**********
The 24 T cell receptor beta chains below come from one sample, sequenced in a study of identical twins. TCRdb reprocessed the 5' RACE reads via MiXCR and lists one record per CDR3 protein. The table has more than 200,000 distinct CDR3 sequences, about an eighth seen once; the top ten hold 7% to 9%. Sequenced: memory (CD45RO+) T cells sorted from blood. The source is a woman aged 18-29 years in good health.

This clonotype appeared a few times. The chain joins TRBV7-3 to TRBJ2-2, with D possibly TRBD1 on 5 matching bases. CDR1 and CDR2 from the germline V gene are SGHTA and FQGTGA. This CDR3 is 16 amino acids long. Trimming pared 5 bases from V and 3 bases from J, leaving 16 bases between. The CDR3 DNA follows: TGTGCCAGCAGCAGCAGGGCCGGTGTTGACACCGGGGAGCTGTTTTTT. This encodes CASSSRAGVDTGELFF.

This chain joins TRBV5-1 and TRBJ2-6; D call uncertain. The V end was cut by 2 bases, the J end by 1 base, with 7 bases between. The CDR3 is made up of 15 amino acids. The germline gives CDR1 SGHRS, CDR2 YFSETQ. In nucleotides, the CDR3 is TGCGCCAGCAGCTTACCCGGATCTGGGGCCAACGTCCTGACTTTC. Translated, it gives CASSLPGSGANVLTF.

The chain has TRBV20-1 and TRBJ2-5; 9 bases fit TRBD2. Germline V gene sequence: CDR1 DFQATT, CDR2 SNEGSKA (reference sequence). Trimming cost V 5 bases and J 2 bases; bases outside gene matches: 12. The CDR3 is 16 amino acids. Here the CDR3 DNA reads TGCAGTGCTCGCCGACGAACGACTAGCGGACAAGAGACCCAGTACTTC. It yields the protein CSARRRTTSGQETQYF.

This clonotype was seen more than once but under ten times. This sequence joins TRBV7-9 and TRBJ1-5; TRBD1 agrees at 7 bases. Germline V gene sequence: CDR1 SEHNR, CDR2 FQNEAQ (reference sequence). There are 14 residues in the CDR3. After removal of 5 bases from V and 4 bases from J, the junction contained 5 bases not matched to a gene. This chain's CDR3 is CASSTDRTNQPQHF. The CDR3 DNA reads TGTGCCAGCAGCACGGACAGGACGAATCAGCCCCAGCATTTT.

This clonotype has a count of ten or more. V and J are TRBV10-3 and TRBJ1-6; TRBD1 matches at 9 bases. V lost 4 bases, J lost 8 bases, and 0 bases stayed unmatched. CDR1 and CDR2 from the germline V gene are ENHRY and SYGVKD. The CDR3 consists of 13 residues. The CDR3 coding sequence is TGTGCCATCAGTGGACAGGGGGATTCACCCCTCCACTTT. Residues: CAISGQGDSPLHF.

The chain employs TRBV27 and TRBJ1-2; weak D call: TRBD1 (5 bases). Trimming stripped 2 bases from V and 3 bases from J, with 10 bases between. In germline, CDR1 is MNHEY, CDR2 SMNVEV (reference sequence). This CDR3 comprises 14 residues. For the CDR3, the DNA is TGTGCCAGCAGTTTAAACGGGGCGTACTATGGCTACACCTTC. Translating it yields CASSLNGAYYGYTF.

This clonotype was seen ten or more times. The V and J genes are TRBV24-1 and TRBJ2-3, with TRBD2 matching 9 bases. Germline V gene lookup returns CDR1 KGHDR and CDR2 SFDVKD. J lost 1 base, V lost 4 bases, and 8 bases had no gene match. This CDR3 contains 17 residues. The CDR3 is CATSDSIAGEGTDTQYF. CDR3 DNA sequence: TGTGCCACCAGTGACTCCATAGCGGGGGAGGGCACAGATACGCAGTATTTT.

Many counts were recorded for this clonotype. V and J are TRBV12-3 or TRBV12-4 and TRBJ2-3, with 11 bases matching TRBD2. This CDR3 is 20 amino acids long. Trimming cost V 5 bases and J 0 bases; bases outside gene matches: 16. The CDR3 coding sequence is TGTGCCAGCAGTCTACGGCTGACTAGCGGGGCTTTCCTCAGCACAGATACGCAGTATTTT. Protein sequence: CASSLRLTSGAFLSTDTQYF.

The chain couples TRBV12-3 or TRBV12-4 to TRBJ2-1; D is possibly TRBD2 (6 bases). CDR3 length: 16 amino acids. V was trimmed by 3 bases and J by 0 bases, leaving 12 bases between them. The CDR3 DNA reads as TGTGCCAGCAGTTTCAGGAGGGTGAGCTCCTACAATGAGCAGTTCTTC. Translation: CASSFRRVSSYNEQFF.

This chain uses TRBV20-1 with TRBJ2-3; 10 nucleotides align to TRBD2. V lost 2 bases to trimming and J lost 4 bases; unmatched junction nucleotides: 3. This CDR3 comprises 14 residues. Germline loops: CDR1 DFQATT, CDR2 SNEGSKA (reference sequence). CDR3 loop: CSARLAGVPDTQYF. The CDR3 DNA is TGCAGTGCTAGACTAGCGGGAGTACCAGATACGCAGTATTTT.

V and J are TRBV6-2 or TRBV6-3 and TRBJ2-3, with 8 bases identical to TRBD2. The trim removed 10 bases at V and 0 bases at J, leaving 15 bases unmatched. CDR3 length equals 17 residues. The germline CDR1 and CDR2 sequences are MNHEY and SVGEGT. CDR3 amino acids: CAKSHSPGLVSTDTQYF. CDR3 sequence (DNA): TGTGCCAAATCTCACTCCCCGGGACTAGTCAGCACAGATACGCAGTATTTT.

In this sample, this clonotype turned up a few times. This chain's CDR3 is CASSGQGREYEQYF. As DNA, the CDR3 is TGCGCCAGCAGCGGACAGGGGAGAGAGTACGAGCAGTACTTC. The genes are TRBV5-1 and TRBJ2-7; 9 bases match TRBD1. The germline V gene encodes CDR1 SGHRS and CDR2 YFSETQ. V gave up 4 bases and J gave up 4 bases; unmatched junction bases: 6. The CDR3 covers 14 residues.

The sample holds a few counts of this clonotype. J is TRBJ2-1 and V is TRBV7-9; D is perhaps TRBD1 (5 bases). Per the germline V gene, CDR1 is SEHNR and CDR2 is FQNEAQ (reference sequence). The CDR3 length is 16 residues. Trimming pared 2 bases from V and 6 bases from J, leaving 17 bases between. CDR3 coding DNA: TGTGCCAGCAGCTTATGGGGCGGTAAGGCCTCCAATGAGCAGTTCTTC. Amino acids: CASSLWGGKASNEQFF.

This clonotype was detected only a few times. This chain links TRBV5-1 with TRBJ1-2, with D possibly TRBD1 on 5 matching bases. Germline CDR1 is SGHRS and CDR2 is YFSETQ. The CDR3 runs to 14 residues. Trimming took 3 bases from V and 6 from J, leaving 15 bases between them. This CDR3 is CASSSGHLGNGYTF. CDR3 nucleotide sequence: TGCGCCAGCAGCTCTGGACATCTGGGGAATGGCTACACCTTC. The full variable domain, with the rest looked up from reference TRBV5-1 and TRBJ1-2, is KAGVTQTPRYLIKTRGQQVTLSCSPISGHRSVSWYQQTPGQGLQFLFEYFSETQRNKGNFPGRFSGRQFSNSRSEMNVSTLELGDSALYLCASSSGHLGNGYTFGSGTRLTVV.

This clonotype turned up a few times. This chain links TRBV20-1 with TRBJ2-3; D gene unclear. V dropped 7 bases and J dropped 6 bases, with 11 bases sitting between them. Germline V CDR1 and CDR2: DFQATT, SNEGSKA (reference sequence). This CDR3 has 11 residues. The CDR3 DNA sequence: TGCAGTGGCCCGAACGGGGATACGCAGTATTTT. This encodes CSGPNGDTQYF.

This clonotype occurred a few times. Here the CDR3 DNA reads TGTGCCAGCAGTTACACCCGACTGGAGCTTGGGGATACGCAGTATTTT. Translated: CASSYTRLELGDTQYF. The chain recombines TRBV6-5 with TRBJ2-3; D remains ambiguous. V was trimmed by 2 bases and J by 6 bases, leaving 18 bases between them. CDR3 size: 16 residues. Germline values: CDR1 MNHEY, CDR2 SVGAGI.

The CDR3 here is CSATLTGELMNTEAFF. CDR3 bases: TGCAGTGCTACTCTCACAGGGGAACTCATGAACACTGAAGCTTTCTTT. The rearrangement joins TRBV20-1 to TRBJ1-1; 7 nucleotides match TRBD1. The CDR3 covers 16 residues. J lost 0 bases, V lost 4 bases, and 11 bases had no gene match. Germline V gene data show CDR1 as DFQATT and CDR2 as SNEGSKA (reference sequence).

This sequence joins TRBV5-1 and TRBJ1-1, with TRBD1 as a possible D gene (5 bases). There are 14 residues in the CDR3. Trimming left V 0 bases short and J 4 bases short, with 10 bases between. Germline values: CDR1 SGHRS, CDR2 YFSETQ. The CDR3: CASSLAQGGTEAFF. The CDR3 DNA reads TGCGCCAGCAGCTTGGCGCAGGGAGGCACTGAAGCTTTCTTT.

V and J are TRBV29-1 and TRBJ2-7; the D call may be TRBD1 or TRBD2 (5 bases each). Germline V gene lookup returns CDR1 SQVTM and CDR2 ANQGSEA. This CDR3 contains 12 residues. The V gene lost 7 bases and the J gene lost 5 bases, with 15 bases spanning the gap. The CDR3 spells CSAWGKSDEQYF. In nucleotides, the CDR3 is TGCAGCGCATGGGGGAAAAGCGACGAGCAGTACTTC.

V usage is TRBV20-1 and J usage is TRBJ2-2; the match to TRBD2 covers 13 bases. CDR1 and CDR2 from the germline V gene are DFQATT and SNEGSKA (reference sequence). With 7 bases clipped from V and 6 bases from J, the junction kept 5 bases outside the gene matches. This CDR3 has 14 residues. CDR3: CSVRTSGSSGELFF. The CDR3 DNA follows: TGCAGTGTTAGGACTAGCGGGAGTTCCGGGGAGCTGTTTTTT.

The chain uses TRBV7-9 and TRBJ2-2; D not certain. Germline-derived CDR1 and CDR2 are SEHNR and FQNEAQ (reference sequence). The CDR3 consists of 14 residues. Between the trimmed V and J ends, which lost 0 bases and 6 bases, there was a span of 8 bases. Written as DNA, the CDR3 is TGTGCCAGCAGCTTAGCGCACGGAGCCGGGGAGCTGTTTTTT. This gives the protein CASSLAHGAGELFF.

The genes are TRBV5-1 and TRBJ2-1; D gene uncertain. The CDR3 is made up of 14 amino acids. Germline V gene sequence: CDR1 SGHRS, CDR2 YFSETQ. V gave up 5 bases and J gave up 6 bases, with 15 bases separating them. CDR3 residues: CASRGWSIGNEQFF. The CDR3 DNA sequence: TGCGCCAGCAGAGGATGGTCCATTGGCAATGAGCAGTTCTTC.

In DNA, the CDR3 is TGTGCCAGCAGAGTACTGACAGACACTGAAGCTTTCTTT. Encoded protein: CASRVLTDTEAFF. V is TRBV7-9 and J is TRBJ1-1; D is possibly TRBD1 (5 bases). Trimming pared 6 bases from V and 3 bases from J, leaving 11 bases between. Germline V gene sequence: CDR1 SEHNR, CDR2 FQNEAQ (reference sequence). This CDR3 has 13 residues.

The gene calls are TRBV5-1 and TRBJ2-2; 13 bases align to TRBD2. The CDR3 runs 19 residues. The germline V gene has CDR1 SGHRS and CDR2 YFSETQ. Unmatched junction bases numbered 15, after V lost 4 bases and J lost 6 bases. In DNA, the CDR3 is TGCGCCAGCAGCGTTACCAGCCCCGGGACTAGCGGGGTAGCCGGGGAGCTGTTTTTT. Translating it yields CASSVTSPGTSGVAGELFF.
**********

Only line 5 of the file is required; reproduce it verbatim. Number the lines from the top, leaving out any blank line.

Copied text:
This clonotype was seen more than once but under ten times. This sequence joins TRBV7-9 and TRBJ1-5; TRBD1 agrees at 7 bases. Germline V gene sequence: CDR1 SEHNR, CDR2 FQNEAQ (reference sequence). There are 14 residues in the CDR3. After removal of 5 bases from V and 4 bases from J, the junction contained 5 bases not matched to a gene. This chain's CDR3 is CASSTDRTNQPQHF. The CDR3 DNA reads TGTGCCAGCAGCACGGACAGGACGAATCAGCCCCAGCATTTT.